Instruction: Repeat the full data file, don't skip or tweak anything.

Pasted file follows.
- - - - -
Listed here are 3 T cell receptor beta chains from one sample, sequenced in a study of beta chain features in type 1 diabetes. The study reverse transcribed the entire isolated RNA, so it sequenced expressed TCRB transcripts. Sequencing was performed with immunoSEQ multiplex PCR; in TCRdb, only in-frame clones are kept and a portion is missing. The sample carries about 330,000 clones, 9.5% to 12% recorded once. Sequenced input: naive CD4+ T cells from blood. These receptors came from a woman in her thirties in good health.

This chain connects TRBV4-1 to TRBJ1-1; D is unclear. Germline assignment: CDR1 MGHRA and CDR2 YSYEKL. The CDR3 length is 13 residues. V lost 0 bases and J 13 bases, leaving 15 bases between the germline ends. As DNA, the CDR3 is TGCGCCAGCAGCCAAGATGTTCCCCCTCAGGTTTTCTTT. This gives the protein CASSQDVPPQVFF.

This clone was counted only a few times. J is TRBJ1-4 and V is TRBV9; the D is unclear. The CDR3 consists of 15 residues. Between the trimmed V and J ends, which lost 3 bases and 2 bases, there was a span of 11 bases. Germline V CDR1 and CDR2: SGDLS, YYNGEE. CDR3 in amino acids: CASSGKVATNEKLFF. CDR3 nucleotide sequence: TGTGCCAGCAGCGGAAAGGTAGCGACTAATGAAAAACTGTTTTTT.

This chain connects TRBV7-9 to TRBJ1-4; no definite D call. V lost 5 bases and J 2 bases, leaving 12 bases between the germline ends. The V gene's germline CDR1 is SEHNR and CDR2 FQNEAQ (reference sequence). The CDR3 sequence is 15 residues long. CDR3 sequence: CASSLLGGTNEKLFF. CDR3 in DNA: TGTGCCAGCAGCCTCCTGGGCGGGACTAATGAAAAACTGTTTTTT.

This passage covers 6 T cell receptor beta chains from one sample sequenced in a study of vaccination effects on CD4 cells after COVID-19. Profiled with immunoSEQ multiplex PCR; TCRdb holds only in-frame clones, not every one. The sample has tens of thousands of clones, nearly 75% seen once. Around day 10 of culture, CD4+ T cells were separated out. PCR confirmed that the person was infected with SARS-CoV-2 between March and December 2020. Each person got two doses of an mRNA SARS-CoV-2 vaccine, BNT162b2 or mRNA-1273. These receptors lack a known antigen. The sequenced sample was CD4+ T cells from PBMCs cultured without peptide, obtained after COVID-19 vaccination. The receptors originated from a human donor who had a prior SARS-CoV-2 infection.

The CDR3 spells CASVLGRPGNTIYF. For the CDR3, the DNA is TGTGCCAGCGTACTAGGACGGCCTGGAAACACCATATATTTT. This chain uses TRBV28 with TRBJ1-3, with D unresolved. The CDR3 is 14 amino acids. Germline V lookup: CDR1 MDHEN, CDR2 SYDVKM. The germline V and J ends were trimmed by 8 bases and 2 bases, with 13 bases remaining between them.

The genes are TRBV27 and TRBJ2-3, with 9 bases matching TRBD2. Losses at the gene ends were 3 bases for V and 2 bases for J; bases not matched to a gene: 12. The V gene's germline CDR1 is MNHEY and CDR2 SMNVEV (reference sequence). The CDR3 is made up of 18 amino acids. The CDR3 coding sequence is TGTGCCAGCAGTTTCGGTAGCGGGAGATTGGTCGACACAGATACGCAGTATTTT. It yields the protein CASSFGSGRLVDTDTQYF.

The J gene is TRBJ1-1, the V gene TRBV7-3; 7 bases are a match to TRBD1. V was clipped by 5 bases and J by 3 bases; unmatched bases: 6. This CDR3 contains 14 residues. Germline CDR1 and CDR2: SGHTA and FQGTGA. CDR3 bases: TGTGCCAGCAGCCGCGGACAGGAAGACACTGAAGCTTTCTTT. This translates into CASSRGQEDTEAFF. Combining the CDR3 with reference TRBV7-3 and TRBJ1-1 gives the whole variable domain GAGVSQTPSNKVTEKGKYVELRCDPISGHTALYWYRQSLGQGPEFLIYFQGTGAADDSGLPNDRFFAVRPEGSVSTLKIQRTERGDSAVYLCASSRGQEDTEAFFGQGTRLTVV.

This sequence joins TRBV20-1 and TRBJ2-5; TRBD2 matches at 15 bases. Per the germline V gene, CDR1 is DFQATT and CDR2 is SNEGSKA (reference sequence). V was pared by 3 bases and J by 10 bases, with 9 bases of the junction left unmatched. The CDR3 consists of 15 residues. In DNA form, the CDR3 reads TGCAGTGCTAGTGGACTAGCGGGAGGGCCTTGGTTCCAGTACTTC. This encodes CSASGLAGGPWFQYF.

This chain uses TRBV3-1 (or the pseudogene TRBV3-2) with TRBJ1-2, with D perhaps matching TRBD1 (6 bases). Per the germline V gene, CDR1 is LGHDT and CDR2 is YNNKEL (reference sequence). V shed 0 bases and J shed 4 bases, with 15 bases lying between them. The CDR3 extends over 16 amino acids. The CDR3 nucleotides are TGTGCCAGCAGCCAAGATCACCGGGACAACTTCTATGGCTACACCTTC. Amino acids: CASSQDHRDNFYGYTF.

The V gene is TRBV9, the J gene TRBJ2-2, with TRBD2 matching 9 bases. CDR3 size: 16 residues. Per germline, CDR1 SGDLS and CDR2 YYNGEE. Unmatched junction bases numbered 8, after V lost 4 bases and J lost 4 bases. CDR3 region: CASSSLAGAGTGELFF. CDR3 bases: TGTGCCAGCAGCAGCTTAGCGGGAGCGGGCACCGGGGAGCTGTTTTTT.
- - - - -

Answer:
Listed here are 3 T cell receptor beta chains from one sample, sequenced in a study of beta chain features in type 1 diabetes. The study reverse transcribed the entire isolated RNA, so it sequenced expressed TCRB transcripts. Sequencing was performed with immunoSEQ multiplex PCR; in TCRdb, only in-frame clones are kept and a portion is missing. The sample carries about 330,000 clones, 9.5% to 12% recorded once. Sequenced input: naive CD4+ T cells from blood. These receptors came from a woman in her thirties in good health.

This chain connects TRBV4-1 to TRBJ1-1; D is unclear. Germline assignment: CDR1 MGHRA and CDR2 YSYEKL. The CDR3 length is 13 residues. V lost 0 bases and J 13 bases, leaving 15 bases between the germline ends. As DNA, the CDR3 is TGCGCCAGCAGCCAAGATGTTCCCCCTCAGGTTTTCTTT. This gives the protein CASSQDVPPQVFF.

This clone was counted only a few times. J is TRBJ1-4 and V is TRBV9; the D is unclear. The CDR3 consists of 15 residues. Between the trimmed V and J ends, which lost 3 bases and 2 bases, there was a span of 11 bases. Germline V CDR1 and CDR2: SGDLS, YYNGEE. CDR3 in amino acids: CASSGKVATNEKLFF. CDR3 nucleotide sequence: TGTGCCAGCAGCGGAAAGGTAGCGACTAATGAAAAACTGTTTTTT.

This chain connects TRBV7-9 to TRBJ1-4; no definite D call. V lost 5 bases and J 2 bases, leaving 12 bases between the germline ends. The V gene's germline CDR1 is SEHNR and CDR2 FQNEAQ (reference sequence). The CDR3 sequence is 15 residues long. CDR3 sequence: CASSLLGGTNEKLFF. CDR3 in DNA: TGTGCCAGCAGCCTCCTGGGCGGGACTAATGAAAAACTGTTTTTT.

This passage covers 6 T cell receptor beta chains from one sample sequenced in a study of vaccination effects on CD4 cells after COVID-19. Profiled with immunoSEQ multiplex PCR; TCRdb holds only in-frame clones, not every one. The sample has tens of thousands of clones, nearly 75% seen once. Around day 10 of culture, CD4+ T cells were separated out. PCR confirmed that the person was infected with SARS-CoV-2 between March and December 2020. Each person got two doses of an mRNA SARS-CoV-2 vaccine, BNT162b2 or mRNA-1273. These receptors lack a known antigen. The sequenced sample was CD4+ T cells from PBMCs cultured without peptide, obtained after COVID-19 vaccination. The receptors originated from a human donor who had a prior SARS-CoV-2 infection.

The CDR3 spells CASVLGRPGNTIYF. For the CDR3, the DNA is TGTGCCAGCGTACTAGGACGGCCTGGAAACACCATATATTTT. This chain uses TRBV28 with TRBJ1-3, with D unresolved. The CDR3 is 14 amino acids. Germline V lookup: CDR1 MDHEN, CDR2 SYDVKM. The germline V and J ends were trimmed by 8 bases and 2 bases, with 13 bases remaining between them.

The genes are TRBV27 and TRBJ2-3, with 9 bases matching TRBD2. Losses at the gene ends were 3 bases for V and 2 bases for J; bases not matched to a gene: 12. The V gene's germline CDR1 is MNHEY and CDR2 SMNVEV (reference sequence). The CDR3 is made up of 18 amino acids. The CDR3 coding sequence is TGTGCCAGCAGTTTCGGTAGCGGGAGATTGGTCGACACAGATACGCAGTATTTT. It yields the protein CASSFGSGRLVDTDTQYF.

The J gene is TRBJ1-1, the V gene TRBV7-3; 7 bases are a match to TRBD1. V was clipped by 5 bases and J by 3 bases; unmatched bases: 6. This CDR3 contains 14 residues. Germline CDR1 and CDR2: SGHTA and FQGTGA. CDR3 bases: TGTGCCAGCAGCCGCGGACAGGAAGACACTGAAGCTTTCTTT. This translates into CASSRGQEDTEAFF. Combining the CDR3 with reference TRBV7-3 and TRBJ1-1 gives the whole variable domain GAGVSQTPSNKVTEKGKYVELRCDPISGHTALYWYRQSLGQGPEFLIYFQGTGAADDSGLPNDRFFAVRPEGSVSTLKIQRTERGDSAVYLCASSRGQEDTEAFFGQGTRLTVV.

This sequence joins TRBV20-1 and TRBJ2-5; TRBD2 matches at 15 bases. Per the germline V gene, CDR1 is DFQATT and CDR2 is SNEGSKA (reference sequence). V was pared by 3 bases and J by 10 bases, with 9 bases of the junction left unmatched. The CDR3 consists of 15 residues. In DNA form, the CDR3 reads TGCAGTGCTAGTGGACTAGCGGGAGGGCCTTGGTTCCAGTACTTC. This encodes CSASGLAGGPWFQYF.

This chain uses TRBV3-1 (or the pseudogene TRBV3-2) with TRBJ1-2, with D perhaps matching TRBD1 (6 bases). Per the germline V gene, CDR1 is LGHDT and CDR2 is YNNKEL (reference sequence). V shed 0 bases and J shed 4 bases, with 15 bases lying between them. The CDR3 extends over 16 amino acids. The CDR3 nucleotides are TGTGCCAGCAGCCAAGATCACCGGGACAACTTCTATGGCTACACCTTC. Amino acids: CASSQDHRDNFYGYTF.

The V gene is TRBV9, the J gene TRBJ2-2, with TRBD2 matching 9 bases. CDR3 size: 16 residues. Per germline, CDR1 SGDLS and CDR2 YYNGEE. Unmatched junction bases numbered 8, after V lost 4 bases and J lost 4 bases. CDR3 region: CASSSLAGAGTGELFF. CDR3 bases: TGTGCCAGCAGCAGCTTAGCGGGAGCGGGCACCGGGGAGCTGTTTTTT.